Pirate King: A Quick Review

Pirate King: A Quick Review Hot

ubarose     
 
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Captain Blood

In case you weren’t aware. Barnes & Nobel is having its annual clearance sale on the games they got in stock for the holidays. Most of them are crap, but Pirate King caught my eye. If you are jiggling your car keys as you read this, hoping I’ll get to the point quick so that you know whether or not you should race out to B&N immediately to snag your copy of Pirate King before they are all sold out, here’s the short version. If you like Merchants of Venus and Talisman, you will get your $17.50 (or $8.75 if it has gone down to 75% off) worth of fun out of this game. Go for it.

 
For the rest of you who are a bit more patient, here’s the slightly longer version…

The man sent me to mall land to purchase snow boots, a desk lamp and vacuum cleaner bags. I came home with a pair of black faux lizard skin stiletto pumps, a bottle of Captain Morgan’s and a copy of Pirate King. I’m easily distracted. The man took one look at my purchases, none of which protected, illuminated or cleaned and said, “This game has 11 dice! Cool. Let’s crack it open.” Fortunately the man is easily distracted too.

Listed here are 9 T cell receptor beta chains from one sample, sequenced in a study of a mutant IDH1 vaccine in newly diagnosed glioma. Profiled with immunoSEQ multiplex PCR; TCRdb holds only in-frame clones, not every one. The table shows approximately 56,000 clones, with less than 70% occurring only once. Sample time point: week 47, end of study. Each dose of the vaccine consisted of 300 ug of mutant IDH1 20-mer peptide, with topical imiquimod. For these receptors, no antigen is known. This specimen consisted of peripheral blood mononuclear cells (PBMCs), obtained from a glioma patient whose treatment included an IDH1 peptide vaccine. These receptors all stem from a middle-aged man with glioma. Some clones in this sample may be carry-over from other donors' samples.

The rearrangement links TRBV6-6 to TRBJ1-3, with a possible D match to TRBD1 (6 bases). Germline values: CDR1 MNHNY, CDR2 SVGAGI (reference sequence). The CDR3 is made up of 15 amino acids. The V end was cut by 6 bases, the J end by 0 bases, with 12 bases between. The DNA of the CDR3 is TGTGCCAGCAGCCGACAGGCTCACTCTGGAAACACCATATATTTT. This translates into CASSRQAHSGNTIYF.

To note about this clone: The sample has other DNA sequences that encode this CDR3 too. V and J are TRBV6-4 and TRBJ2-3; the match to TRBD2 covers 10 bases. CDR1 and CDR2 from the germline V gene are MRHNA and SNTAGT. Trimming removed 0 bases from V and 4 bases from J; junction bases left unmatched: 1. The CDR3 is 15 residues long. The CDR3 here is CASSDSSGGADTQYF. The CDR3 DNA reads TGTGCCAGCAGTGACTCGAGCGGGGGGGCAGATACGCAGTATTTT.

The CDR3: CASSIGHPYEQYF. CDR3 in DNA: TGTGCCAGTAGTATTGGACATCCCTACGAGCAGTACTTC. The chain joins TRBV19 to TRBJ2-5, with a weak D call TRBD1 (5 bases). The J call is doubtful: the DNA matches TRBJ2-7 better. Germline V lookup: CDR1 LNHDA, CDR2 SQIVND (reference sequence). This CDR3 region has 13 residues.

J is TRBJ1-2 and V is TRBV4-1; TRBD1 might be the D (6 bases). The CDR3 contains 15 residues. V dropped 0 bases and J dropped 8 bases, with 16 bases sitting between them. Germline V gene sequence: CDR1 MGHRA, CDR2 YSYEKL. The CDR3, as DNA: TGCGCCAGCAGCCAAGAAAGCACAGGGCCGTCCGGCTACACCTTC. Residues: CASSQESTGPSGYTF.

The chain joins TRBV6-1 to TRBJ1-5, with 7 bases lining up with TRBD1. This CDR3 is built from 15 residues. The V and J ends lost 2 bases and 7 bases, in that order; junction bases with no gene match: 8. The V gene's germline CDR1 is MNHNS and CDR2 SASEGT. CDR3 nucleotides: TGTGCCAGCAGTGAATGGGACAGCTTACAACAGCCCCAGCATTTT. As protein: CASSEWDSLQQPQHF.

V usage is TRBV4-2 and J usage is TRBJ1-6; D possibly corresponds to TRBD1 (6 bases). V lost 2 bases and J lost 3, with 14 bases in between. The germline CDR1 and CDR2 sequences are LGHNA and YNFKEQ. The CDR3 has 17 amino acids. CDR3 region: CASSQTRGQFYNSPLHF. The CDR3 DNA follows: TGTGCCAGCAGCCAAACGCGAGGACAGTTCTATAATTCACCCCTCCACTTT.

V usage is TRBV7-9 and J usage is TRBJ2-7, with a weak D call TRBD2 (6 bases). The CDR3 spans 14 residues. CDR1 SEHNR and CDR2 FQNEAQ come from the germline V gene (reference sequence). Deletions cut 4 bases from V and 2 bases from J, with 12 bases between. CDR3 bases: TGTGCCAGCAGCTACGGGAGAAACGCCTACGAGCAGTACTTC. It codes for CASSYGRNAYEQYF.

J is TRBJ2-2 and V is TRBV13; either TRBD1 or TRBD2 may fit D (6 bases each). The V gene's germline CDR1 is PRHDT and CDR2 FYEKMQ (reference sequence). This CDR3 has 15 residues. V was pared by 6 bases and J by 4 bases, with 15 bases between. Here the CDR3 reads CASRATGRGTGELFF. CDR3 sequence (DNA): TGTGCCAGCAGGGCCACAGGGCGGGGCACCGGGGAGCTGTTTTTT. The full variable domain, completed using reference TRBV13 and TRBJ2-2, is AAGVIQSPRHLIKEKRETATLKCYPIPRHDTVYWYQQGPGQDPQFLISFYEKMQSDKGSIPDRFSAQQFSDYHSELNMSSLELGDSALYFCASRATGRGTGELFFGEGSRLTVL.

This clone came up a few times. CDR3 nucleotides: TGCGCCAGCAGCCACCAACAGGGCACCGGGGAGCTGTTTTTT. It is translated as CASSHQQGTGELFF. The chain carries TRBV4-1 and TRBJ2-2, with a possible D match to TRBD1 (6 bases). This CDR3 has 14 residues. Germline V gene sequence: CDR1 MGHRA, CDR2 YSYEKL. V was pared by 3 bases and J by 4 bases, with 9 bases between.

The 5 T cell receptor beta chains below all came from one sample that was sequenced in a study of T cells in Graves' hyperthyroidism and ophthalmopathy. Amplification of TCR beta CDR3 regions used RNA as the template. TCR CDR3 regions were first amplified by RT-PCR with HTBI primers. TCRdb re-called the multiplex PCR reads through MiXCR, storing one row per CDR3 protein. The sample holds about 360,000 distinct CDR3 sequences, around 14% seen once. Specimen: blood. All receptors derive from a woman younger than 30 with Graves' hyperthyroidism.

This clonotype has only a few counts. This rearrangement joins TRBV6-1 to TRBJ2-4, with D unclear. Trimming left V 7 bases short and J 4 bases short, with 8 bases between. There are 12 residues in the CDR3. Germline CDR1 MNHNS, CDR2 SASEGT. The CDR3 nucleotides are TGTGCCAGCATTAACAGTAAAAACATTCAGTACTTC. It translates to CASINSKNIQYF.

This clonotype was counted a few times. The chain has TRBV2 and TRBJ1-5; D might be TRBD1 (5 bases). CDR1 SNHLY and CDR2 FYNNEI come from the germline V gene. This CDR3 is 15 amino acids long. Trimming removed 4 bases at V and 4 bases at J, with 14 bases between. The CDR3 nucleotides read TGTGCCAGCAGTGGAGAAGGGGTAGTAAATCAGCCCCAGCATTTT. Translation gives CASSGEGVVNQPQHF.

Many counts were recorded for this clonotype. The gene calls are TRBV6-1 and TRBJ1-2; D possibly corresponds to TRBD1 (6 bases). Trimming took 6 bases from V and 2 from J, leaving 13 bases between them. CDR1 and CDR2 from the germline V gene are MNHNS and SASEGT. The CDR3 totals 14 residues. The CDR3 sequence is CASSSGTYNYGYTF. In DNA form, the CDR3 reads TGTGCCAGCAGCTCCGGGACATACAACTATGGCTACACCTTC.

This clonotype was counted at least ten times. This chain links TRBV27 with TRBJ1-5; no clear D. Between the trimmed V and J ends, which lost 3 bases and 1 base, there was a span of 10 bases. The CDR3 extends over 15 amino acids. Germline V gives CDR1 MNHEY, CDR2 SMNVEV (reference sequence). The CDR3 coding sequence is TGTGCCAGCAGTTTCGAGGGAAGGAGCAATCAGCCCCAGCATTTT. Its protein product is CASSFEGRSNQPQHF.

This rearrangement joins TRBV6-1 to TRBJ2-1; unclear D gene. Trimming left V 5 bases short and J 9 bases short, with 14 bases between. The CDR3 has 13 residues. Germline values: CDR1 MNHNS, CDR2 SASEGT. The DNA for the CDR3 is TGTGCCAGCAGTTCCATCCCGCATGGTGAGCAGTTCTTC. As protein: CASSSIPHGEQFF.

The man mixed the drinks while I cracked open the game. Two bits of advice. First Pirate King is packed full of goodies, which makes the box unexpectedly heavy. Don’t try to pick it up with your usual, one handed, limp wristed flick. You’ll hurt yourself, or the game. Second don’t let someone who is over eager to play the game mix the drinks. Rum and coke is NOT made with equal parts rum and coke – bleh. So after we fixed the drinks and iced my toe, we returned to unpacking the game.
 
As I said, the box is packed full of goodies, all with high production quality. Each component adds flavor and color to the game. For example, your ship’s crew (which is basically just your ship’s hit points) is represented by large round cards, each with a full color portrait of a crew member. These could just as easily have been little cardboard chits or cubes. Glass “gems,” rather than paper or cards, are the money in the game. You get a little pirate chest to keep your gems in. I noticed that some of the reviewers for PK didn't like the gems as money. Personally I think it is fun and piratey, especially when your pirate chest is full of booty. For heaven's sake, it is no more difficult to remember the value of the the gems than it is to remember the value of poker chips. Special super powered treasures are printed on skull shaped cards, rather than the standard rectangle. When you claim an island, you mark it with a standing flag, rather than the standard chit or wooden token. All the event type cards are printed in full color with pictures and flavor text on thick card stock. The copy of the game I got at B&N is the more recent edition, so the ships are flat cardboard tokens that you stick in a stand, and the canons are flat cardboard tokens that you place in front of you with your crew tokens. Therefore, I had none of the ships coming apart or the canons falling off problems. Overall the game is a visual and tactile delight.